I'm here to tell you that the renovation process is not made of disastrous before photos that magically bleed into beautiful afters in sleek fashion. The process is a dirty, sweaty mess, and it takes a lot of WORK to get from ugly to pretty (there's a metaphor about life in there somewhere).

I will be popping in from time to time over the next few weeks, but mostly you can find me in this half finished bathroom (or the unfinished living room, bedrooms, kitchen, or basement) workin' my buns off.

To keep up to date on our progress, meet me over on Instagram @swoonstudio. Those stunning after photos are sure to come soon!

Tuesday, June 17, 2014

Plan Happy Project

My friend Michelle, one half of the creative duo behind Twig Creative, is here to today to share an amazing way to build some fun into your summer! I really hope you decide to play along on with us on Instagram!
When summer was fast approaching, so was my anxiety. No more preschool break each week and no more structure that my four year old wild child thrives on. So, I knew something had to be done. We've tried lists and calendars and charts before and we've proven to be pretty bad at them, but I was determined to figure out a way to keep our sanity this Summer and not settle on constant screen time. I realized that putting in that extra effort of planning can result in a lot more happiness; for both me and my child.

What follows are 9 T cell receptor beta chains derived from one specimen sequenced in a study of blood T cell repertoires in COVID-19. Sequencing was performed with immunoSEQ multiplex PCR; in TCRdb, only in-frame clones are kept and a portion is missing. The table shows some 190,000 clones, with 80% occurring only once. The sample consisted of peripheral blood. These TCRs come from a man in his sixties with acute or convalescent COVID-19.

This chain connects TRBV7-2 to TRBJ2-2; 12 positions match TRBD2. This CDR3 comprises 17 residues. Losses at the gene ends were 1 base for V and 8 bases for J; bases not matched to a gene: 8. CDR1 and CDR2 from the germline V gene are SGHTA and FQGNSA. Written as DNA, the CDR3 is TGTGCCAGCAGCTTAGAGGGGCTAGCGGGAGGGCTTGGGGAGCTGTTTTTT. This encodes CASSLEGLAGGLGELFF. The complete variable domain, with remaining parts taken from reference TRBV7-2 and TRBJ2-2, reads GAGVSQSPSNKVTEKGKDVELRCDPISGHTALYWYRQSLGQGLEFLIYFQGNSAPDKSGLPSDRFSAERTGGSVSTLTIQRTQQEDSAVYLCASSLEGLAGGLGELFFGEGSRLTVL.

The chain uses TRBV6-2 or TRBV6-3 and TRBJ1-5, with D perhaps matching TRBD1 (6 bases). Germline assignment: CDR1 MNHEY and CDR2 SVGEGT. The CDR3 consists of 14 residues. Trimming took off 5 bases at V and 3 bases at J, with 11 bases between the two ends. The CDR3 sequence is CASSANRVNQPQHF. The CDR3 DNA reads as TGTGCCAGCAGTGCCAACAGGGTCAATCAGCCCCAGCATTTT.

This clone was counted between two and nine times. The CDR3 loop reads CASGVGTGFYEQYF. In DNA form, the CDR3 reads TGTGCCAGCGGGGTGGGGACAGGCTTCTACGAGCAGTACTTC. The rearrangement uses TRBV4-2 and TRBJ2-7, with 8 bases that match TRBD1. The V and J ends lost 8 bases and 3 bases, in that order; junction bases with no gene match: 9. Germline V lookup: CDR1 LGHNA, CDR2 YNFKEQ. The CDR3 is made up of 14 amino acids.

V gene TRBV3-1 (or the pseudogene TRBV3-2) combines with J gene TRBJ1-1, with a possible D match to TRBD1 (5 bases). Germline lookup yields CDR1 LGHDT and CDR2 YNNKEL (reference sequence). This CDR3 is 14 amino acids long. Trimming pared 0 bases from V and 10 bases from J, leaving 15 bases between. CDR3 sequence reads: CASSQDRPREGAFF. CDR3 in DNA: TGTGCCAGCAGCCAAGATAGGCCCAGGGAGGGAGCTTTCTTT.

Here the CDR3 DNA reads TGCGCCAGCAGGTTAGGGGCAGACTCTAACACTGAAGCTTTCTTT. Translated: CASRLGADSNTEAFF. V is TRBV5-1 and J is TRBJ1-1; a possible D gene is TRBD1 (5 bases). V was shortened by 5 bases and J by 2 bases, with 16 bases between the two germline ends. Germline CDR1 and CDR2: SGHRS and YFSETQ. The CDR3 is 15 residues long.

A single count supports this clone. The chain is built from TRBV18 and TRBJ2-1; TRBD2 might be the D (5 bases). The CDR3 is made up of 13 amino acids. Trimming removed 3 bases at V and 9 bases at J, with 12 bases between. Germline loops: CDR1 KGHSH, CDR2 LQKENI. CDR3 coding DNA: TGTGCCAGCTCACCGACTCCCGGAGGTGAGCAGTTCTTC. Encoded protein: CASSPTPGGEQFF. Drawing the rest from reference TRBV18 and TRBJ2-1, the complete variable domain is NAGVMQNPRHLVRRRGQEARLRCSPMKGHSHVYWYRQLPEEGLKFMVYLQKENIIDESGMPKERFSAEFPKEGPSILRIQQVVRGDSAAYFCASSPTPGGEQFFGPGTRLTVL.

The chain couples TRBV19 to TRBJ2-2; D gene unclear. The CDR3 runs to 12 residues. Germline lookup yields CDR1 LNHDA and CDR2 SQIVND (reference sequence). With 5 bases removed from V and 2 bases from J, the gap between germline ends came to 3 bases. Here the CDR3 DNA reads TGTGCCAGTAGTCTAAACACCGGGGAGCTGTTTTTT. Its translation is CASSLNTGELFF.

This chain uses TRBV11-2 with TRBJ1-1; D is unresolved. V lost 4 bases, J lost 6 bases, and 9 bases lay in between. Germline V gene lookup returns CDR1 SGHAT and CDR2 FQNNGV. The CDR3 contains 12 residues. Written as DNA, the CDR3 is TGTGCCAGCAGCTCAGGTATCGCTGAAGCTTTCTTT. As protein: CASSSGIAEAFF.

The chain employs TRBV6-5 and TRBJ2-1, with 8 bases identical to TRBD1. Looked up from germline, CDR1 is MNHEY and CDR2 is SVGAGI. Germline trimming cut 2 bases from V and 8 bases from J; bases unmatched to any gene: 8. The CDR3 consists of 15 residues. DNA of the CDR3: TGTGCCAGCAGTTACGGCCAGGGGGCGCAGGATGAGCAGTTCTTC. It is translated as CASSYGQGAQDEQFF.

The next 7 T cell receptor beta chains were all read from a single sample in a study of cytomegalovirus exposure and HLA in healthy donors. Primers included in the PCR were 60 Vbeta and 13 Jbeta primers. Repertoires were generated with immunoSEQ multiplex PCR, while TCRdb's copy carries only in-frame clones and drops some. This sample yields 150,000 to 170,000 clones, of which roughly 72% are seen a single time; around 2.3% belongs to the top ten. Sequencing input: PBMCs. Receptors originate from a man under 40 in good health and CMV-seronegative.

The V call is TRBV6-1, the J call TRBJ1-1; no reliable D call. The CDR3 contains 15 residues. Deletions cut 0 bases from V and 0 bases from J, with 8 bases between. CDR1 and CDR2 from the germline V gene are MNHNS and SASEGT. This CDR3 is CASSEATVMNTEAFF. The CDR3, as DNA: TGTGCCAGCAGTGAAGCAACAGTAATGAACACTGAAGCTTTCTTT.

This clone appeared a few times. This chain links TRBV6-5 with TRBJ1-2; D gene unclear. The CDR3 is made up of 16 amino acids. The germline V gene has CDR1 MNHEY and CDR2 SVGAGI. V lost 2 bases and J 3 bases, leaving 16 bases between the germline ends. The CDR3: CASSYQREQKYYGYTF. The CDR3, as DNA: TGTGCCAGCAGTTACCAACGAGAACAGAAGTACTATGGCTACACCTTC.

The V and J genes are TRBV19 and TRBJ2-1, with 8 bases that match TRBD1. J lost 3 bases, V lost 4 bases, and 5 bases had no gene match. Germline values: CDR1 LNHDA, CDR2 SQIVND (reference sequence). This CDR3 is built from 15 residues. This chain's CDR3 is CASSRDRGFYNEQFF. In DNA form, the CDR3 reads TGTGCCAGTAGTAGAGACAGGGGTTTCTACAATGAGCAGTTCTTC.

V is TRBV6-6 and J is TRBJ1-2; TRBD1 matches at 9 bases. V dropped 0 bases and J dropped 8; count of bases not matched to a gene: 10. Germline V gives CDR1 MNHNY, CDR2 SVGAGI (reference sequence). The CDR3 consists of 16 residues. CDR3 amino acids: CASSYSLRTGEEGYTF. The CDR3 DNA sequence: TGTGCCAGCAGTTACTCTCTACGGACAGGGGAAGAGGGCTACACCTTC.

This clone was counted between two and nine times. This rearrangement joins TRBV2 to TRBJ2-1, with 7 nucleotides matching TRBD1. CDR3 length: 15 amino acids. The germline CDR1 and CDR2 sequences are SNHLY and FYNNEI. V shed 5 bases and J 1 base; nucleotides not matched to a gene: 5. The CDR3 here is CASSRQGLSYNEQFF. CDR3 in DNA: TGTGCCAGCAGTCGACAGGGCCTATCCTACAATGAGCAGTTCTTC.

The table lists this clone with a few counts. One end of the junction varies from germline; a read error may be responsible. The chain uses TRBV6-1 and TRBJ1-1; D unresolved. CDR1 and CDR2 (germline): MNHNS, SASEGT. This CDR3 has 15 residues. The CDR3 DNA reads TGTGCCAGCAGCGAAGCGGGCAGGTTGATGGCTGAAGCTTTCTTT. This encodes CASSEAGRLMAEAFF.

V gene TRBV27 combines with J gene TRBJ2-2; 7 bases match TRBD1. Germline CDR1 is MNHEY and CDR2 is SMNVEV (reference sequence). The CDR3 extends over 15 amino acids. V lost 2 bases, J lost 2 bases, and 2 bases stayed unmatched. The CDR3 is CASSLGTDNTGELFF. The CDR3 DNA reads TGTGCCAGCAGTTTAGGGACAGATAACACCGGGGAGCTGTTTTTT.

This inspired Plan Happy Project. I created a simple chart listing each day with a picture representing that particular days activities. For example, our Tuesdays look a little like this: a t.v. representing cartoon time in the morning, a school book representing tracing pages, a grocery cart representing that it's our grocery day, a painting palette representing project time, and flowers representing outside time.